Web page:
Publishers in Pakistan’s Punjab province face an uncertain future with the legislature approving a law that mandates prior approval from bureaucrats before printing or importing books, pamphlets or other written material, a move described by critics as pandering to populist religious pressure.
The absurdity of the legislation covering a single province ~ and thus its potential to create a situation where a book available elsewhere will be proscribed in Punjab ~ appears not to have struck legislators while enacting the law which is claimed to target objectionable material.
The law is no laughing matter, though, for failure to obtain prior approval could lead to a stiff jail term. While Punjab’s Governor has not yet signed it, this may be a mere formality for its proponents’ strenuous argument that it is aimed at weeding out blasphemous content, and address security concerns, has traditionally found resonance in the establishment.
The law targets “material that is likely to jeopardise or is prejudicial to the ideology of Pakistan or the sovereignty, integrity or security of Pakistan”, but publishers point out that it is so imprecisely worded as to make it possible for a bureaucrat to ban any book. For instance, it makes it mandatory for every reference to the Prophet to be preceded and followed by lengthy honorifics, which few books presently include.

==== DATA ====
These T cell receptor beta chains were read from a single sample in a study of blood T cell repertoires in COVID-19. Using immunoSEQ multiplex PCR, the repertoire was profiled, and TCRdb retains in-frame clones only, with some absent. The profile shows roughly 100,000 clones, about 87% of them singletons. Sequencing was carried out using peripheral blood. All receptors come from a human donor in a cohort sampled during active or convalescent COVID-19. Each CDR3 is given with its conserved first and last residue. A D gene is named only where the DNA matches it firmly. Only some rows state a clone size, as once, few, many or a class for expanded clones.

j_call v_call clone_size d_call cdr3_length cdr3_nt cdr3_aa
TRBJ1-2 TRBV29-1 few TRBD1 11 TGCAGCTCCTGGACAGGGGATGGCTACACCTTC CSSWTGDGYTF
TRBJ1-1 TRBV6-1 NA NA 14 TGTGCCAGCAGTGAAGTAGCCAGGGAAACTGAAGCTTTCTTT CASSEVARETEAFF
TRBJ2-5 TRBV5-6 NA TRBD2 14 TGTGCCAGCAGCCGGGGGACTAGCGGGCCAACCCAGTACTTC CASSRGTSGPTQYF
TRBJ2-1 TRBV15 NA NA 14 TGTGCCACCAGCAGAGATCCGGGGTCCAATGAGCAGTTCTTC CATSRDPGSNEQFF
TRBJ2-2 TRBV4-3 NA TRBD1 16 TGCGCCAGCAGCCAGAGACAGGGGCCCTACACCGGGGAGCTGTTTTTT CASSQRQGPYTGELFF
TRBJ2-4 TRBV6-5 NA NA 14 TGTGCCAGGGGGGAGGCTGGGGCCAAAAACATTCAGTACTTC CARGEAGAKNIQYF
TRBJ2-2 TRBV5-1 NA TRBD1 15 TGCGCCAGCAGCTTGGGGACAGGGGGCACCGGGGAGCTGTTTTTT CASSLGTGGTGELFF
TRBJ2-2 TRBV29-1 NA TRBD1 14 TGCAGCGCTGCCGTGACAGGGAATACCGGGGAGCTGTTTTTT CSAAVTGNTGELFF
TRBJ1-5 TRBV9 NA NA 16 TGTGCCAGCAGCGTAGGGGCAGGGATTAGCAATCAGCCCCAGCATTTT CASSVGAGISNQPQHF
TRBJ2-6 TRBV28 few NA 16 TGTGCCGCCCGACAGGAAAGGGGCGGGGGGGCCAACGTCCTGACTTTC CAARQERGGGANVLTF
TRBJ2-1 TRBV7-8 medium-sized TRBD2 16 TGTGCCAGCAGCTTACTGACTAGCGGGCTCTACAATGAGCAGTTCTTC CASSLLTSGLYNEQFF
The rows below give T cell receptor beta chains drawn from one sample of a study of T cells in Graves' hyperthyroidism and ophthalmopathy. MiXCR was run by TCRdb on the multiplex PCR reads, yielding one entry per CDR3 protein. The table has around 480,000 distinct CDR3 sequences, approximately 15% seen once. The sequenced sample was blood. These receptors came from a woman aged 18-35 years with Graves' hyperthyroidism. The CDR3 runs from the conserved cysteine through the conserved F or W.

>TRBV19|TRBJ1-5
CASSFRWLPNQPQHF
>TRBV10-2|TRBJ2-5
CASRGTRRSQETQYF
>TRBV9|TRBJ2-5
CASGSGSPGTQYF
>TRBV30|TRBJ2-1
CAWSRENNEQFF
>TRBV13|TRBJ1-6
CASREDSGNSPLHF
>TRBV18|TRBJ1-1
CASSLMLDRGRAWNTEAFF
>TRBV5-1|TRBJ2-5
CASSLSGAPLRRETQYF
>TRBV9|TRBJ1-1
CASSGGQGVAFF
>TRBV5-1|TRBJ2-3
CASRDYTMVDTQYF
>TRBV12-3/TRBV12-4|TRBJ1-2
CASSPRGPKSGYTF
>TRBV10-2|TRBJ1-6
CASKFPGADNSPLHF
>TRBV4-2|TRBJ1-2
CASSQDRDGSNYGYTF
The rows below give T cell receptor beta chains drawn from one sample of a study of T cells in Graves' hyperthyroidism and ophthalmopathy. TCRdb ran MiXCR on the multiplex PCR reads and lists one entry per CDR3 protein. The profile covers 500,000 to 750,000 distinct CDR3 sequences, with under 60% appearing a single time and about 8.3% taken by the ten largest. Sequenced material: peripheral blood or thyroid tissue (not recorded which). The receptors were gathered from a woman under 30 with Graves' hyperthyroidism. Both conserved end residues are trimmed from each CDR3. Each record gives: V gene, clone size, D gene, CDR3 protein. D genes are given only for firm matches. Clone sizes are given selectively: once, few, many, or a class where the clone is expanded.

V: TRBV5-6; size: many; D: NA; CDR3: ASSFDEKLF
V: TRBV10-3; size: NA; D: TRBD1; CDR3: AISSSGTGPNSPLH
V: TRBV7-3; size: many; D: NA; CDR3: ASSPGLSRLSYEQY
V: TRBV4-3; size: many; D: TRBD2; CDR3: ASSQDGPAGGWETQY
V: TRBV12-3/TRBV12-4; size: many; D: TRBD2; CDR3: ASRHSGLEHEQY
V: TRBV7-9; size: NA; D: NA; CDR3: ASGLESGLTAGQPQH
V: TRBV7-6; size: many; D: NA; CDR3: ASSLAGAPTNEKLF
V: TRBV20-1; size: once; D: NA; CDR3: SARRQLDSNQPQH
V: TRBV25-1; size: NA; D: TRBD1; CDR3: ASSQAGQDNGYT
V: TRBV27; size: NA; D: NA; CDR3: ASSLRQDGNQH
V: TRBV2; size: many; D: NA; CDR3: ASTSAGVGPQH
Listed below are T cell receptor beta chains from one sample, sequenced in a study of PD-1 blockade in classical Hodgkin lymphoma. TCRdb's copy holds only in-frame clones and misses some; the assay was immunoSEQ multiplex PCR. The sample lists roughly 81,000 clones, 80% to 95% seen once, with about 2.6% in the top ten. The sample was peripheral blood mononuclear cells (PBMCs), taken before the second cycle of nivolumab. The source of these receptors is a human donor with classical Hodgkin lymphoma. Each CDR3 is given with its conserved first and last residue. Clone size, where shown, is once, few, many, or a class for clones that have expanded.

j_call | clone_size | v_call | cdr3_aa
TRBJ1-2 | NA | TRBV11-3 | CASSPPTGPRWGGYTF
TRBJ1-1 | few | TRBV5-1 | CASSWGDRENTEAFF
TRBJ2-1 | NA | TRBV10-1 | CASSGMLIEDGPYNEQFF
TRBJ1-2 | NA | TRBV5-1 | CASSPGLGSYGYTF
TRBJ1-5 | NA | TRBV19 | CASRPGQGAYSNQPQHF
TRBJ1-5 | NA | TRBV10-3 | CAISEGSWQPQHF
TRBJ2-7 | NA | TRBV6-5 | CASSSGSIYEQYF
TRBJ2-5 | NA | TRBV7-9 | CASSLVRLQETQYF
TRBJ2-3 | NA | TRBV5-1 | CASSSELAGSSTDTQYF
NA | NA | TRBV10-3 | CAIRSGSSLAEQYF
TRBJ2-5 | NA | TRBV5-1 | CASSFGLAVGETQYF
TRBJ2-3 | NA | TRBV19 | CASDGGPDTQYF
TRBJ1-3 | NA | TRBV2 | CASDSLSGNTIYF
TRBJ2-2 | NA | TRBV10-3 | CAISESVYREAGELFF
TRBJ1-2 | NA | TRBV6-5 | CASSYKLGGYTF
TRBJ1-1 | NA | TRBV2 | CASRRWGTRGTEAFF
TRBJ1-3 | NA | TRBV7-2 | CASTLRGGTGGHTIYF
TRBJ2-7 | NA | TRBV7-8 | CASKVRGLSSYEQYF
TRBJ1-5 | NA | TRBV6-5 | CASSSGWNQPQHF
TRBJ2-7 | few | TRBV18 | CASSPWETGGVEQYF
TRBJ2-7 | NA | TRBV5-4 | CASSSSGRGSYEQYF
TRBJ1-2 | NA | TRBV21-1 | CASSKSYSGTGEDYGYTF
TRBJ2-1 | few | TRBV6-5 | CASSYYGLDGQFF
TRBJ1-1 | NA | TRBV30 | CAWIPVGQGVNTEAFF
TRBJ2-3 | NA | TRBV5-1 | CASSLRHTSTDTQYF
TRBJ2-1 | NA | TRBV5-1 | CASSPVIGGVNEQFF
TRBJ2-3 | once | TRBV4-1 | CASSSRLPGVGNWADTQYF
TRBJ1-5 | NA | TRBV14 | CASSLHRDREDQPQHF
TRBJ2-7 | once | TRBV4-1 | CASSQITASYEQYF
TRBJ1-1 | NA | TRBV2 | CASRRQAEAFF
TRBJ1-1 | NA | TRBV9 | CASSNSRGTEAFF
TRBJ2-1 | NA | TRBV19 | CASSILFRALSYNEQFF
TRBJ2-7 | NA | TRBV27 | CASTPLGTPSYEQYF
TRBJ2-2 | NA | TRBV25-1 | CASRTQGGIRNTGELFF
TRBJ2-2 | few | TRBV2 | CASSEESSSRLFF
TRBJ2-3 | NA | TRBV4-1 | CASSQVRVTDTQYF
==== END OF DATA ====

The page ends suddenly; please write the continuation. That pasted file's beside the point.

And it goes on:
It also authorises the Director General of Public Relations to inspect any publishing house, printing press or bookstore and confiscate material. While Pakistan’s Constitution limits censorship, it does allow reasonable restrictions in the interests of national sovereignty, morality and public order, like the Indian Constitution does.
But the country has a long and unedifying record of clamping down on content the establishment deems objectionable. Just last year, some 900,000 websites were blocked for carrying blasphemous and pornographic content and sentiments against the armed forces, the state and the judiciary. Already, foreign publications must be pre-censored before being reprinted.
And even before Punjab came up with its contentious law, foreign books and periodicals, which could be imported freely, were subject to confiscation if found to contain objectional sexual or religious content. In January, for instance, authorities banned Lesley Hazleton’s non-fiction books on the beginnings of Islam, which had been sold freely for years.
And humourless bureaucrats curiously seized Urdu translations of Mohammad Hanif’s award-winning comic novel, The Case of Exploding Mangoes. Among other books to face the ire of authorities was one containing quotes of Mahatma Gandhi, and another that used an illustration of three pigs to teach little children how to count. Indeed, as the space for free thought shrinks around the world, Pakistan seems determined to hold up its own.